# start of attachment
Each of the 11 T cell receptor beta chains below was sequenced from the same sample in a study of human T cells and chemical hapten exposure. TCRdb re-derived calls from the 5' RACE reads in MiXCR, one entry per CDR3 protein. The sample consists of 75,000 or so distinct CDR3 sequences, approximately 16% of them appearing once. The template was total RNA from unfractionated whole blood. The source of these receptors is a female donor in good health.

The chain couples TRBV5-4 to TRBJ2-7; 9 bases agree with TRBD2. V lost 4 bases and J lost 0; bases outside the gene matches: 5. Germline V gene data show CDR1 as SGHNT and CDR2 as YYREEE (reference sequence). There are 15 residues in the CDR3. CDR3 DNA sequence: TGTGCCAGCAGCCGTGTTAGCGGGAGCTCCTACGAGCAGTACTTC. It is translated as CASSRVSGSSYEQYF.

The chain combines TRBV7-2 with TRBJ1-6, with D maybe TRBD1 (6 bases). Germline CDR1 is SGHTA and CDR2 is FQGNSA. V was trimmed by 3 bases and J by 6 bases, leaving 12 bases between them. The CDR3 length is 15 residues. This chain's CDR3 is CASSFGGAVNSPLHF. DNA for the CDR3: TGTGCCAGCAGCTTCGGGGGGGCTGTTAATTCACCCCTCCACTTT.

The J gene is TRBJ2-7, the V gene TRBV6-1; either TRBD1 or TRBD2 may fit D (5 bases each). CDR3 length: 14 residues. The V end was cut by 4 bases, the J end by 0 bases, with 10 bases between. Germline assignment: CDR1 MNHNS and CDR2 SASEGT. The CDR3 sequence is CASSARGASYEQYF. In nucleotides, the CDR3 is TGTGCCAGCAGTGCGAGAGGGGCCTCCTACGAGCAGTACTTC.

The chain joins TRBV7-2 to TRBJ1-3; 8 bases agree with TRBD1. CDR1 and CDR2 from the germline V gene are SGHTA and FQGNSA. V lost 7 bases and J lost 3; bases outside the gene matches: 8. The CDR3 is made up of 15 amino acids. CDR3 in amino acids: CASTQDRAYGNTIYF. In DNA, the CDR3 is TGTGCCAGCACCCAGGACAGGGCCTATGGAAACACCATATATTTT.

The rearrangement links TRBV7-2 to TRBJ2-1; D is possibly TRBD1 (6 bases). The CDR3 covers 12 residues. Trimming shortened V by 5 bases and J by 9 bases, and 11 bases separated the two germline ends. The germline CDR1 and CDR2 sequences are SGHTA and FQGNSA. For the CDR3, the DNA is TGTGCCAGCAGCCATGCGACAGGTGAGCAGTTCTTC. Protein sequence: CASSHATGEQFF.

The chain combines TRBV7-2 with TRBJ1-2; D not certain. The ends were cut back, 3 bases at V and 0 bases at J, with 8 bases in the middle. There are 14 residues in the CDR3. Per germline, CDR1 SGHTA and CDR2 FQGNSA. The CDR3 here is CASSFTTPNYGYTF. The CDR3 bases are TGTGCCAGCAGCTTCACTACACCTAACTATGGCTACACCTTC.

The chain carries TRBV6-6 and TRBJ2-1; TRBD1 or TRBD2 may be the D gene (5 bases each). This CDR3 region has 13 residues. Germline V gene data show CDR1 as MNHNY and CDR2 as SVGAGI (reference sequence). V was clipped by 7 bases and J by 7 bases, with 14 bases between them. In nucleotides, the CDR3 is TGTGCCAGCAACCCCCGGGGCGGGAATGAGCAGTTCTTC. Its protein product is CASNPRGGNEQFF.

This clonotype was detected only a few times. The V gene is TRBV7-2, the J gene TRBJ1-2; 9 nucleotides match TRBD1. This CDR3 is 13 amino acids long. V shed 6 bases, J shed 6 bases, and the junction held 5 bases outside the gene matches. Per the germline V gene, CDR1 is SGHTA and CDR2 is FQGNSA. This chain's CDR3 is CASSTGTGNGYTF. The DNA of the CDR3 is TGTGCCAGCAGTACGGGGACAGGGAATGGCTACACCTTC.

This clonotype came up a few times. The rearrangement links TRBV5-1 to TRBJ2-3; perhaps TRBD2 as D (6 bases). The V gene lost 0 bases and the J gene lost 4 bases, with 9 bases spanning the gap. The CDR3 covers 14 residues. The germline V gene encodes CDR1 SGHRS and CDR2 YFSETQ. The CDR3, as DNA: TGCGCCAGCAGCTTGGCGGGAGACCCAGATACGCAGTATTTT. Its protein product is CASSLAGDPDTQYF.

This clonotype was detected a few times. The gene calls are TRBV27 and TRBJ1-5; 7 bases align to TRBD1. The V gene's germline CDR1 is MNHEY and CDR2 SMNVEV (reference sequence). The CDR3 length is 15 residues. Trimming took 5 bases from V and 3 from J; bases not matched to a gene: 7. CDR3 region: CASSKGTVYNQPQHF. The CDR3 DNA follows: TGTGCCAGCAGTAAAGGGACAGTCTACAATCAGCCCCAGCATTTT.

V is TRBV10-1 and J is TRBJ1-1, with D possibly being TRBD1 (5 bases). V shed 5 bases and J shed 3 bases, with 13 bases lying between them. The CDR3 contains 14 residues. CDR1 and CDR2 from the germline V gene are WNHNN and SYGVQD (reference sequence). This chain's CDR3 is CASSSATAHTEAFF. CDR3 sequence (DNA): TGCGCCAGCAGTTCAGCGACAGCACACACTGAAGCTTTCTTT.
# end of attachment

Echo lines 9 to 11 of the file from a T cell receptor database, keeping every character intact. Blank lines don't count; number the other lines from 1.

This clonotype was detected only a few times. The V gene is TRBV7-2, the J gene TRBJ1-2; 9 nucleotides match TRBD1. This CDR3 is 13 amino acids long. V shed 6 bases, J shed 6 bases, and the junction held 5 bases outside the gene matches. Per the germline V gene, CDR1 is SGHTA and CDR2 is FQGNSA. This chain's CDR3 is CASSTGTGNGYTF. The DNA of the CDR3 is TGTGCCAGCAGTACGGGGACAGGGAATGGCTACACCTTC.

This clonotype came up a few times. The rearrangement links TRBV5-1 to TRBJ2-3; perhaps TRBD2 as D (6 bases). The V gene lost 0 bases and the J gene lost 4 bases, with 9 bases spanning the gap. The CDR3 covers 14 residues. The germline V gene encodes CDR1 SGHRS and CDR2 YFSETQ. The CDR3, as DNA: TGCGCCAGCAGCTTGGCGGGAGACCCAGATACGCAGTATTTT. Its protein product is CASSLAGDPDTQYF.

This clonotype was detected a few times. The gene calls are TRBV27 and TRBJ1-5; 7 bases align to TRBD1. The V gene's germline CDR1 is MNHEY and CDR2 SMNVEV (reference sequence). The CDR3 length is 15 residues. Trimming took 5 bases from V and 3 from J; bases not matched to a gene: 7. CDR3 region: CASSKGTVYNQPQHF. The CDR3 DNA follows: TGTGCCAGCAGTAAAGGGACAGTCTACAATCAGCCCCAGCATTTT.